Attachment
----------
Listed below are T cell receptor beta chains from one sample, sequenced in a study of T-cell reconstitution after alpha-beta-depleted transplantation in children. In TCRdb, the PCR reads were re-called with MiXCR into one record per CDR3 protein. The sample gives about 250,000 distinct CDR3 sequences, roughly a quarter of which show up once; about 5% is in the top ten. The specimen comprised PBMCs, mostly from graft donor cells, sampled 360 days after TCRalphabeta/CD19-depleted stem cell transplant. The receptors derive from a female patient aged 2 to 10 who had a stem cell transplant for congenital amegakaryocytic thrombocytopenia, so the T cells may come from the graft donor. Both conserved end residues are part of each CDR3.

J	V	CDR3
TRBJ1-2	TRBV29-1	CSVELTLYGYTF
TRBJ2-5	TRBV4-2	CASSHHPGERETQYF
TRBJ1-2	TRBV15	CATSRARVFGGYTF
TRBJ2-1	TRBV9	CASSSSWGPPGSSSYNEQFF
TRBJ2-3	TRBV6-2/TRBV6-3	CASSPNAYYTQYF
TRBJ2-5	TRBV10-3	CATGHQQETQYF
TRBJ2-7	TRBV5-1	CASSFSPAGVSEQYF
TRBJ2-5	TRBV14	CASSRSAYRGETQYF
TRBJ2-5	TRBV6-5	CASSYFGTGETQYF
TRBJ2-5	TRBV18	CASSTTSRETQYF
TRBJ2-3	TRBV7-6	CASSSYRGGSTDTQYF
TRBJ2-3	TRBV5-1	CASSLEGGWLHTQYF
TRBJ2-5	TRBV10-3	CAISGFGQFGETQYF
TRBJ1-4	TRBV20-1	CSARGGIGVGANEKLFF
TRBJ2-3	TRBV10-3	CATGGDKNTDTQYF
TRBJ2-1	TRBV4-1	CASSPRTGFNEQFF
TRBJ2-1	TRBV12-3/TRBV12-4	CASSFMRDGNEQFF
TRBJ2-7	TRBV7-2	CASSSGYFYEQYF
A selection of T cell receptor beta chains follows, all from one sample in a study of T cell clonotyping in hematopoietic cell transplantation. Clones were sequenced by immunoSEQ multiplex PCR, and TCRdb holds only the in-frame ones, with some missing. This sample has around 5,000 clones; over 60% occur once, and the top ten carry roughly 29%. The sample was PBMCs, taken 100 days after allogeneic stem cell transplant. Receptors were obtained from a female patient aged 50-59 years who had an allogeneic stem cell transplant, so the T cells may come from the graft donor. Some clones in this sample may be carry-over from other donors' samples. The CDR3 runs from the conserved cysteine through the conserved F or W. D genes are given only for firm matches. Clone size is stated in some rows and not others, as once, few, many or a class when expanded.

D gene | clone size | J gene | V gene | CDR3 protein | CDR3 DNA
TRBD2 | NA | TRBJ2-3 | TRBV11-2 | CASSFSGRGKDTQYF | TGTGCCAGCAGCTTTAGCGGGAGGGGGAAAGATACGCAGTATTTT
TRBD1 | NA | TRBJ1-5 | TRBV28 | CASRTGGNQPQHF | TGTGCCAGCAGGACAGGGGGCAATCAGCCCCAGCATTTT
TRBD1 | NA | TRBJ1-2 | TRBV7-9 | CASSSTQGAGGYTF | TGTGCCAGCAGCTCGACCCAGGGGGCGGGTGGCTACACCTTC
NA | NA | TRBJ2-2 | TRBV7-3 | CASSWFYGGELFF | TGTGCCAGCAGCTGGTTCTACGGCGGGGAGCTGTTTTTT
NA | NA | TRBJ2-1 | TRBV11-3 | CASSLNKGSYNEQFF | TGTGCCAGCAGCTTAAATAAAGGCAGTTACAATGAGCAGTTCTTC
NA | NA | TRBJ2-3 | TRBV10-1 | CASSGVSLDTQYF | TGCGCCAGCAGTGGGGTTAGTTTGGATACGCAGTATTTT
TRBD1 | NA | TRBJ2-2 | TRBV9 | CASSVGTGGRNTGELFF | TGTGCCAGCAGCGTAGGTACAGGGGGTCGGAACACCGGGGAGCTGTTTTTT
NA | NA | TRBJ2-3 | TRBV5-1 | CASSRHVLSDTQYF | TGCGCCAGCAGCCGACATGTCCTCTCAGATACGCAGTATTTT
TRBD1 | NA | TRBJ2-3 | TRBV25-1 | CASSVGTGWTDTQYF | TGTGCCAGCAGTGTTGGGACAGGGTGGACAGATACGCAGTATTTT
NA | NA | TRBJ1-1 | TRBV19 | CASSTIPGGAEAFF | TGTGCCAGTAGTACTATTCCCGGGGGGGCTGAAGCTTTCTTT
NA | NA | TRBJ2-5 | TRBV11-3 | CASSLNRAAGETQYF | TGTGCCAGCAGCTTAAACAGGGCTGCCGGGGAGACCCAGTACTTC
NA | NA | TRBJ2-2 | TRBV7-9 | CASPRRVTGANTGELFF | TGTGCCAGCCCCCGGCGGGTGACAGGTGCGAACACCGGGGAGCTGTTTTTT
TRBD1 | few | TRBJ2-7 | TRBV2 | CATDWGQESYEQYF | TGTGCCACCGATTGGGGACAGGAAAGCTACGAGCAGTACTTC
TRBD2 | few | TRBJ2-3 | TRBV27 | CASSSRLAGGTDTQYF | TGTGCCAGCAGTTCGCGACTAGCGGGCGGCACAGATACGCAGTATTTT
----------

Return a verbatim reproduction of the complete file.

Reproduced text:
Listed below are T cell receptor beta chains from one sample, sequenced in a study of T-cell reconstitution after alpha-beta-depleted transplantation in children. In TCRdb, the PCR reads were re-called with MiXCR into one record per CDR3 protein. The sample gives about 250,000 distinct CDR3 sequences, roughly a quarter of which show up once; about 5% is in the top ten. The specimen comprised PBMCs, mostly from graft donor cells, sampled 360 days after TCRalphabeta/CD19-depleted stem cell transplant. The receptors derive from a female patient aged 2 to 10 who had a stem cell transplant for congenital amegakaryocytic thrombocytopenia, so the T cells may come from the graft donor. Both conserved end residues are part of each CDR3.

J	V	CDR3
TRBJ1-2	TRBV29-1	CSVELTLYGYTF
TRBJ2-5	TRBV4-2	CASSHHPGERETQYF
TRBJ1-2	TRBV15	CATSRARVFGGYTF
TRBJ2-1	TRBV9	CASSSSWGPPGSSSYNEQFF
TRBJ2-3	TRBV6-2/TRBV6-3	CASSPNAYYTQYF
TRBJ2-5	TRBV10-3	CATGHQQETQYF
TRBJ2-7	TRBV5-1	CASSFSPAGVSEQYF
TRBJ2-5	TRBV14	CASSRSAYRGETQYF
TRBJ2-5	TRBV6-5	CASSYFGTGETQYF
TRBJ2-5	TRBV18	CASSTTSRETQYF
TRBJ2-3	TRBV7-6	CASSSYRGGSTDTQYF
TRBJ2-3	TRBV5-1	CASSLEGGWLHTQYF
TRBJ2-5	TRBV10-3	CAISGFGQFGETQYF
TRBJ1-4	TRBV20-1	CSARGGIGVGANEKLFF
TRBJ2-3	TRBV10-3	CATGGDKNTDTQYF
TRBJ2-1	TRBV4-1	CASSPRTGFNEQFF
TRBJ2-1	TRBV12-3/TRBV12-4	CASSFMRDGNEQFF
TRBJ2-7	TRBV7-2	CASSSGYFYEQYF
A selection of T cell receptor beta chains follows, all from one sample in a study of T cell clonotyping in hematopoietic cell transplantation. Clones were sequenced by immunoSEQ multiplex PCR, and TCRdb holds only the in-frame ones, with some missing. This sample has around 5,000 clones; over 60% occur once, and the top ten carry roughly 29%. The sample was PBMCs, taken 100 days after allogeneic stem cell transplant. Receptors were obtained from a female patient aged 50-59 years who had an allogeneic stem cell transplant, so the T cells may come from the graft donor. Some clones in this sample may be carry-over from other donors' samples. The CDR3 runs from the conserved cysteine through the conserved F or W. D genes are given only for firm matches. Clone size is stated in some rows and not others, as once, few, many or a class when expanded.

D gene | clone size | J gene | V gene | CDR3 protein | CDR3 DNA
TRBD2 | NA | TRBJ2-3 | TRBV11-2 | CASSFSGRGKDTQYF | TGTGCCAGCAGCTTTAGCGGGAGGGGGAAAGATACGCAGTATTTT
TRBD1 | NA | TRBJ1-5 | TRBV28 | CASRTGGNQPQHF | TGTGCCAGCAGGACAGGGGGCAATCAGCCCCAGCATTTT
TRBD1 | NA | TRBJ1-2 | TRBV7-9 | CASSSTQGAGGYTF | TGTGCCAGCAGCTCGACCCAGGGGGCGGGTGGCTACACCTTC
NA | NA | TRBJ2-2 | TRBV7-3 | CASSWFYGGELFF | TGTGCCAGCAGCTGGTTCTACGGCGGGGAGCTGTTTTTT
NA | NA | TRBJ2-1 | TRBV11-3 | CASSLNKGSYNEQFF | TGTGCCAGCAGCTTAAATAAAGGCAGTTACAATGAGCAGTTCTTC
NA | NA | TRBJ2-3 | TRBV10-1 | CASSGVSLDTQYF | TGCGCCAGCAGTGGGGTTAGTTTGGATACGCAGTATTTT
TRBD1 | NA | TRBJ2-2 | TRBV9 | CASSVGTGGRNTGELFF | TGTGCCAGCAGCGTAGGTACAGGGGGTCGGAACACCGGGGAGCTGTTTTTT
NA | NA | TRBJ2-3 | TRBV5-1 | CASSRHVLSDTQYF | TGCGCCAGCAGCCGACATGTCCTCTCAGATACGCAGTATTTT
TRBD1 | NA | TRBJ2-3 | TRBV25-1 | CASSVGTGWTDTQYF | TGTGCCAGCAGTGTTGGGACAGGGTGGACAGATACGCAGTATTTT
NA | NA | TRBJ1-1 | TRBV19 | CASSTIPGGAEAFF | TGTGCCAGTAGTACTATTCCCGGGGGGGCTGAAGCTTTCTTT
NA | NA | TRBJ2-5 | TRBV11-3 | CASSLNRAAGETQYF | TGTGCCAGCAGCTTAAACAGGGCTGCCGGGGAGACCCAGTACTTC
NA | NA | TRBJ2-2 | TRBV7-9 | CASPRRVTGANTGELFF | TGTGCCAGCCCCCGGCGGGTGACAGGTGCGAACACCGGGGAGCTGTTTTTT
TRBD1 | few | TRBJ2-7 | TRBV2 | CATDWGQESYEQYF | TGTGCCACCGATTGGGGACAGGAAAGCTACGAGCAGTACTTC
TRBD2 | few | TRBJ2-3 | TRBV27 | CASSSRLAGGTDTQYF | TGTGCCAGCAGTTCGCGACTAGCGGGCGGCACAGATACGCAGTATTTT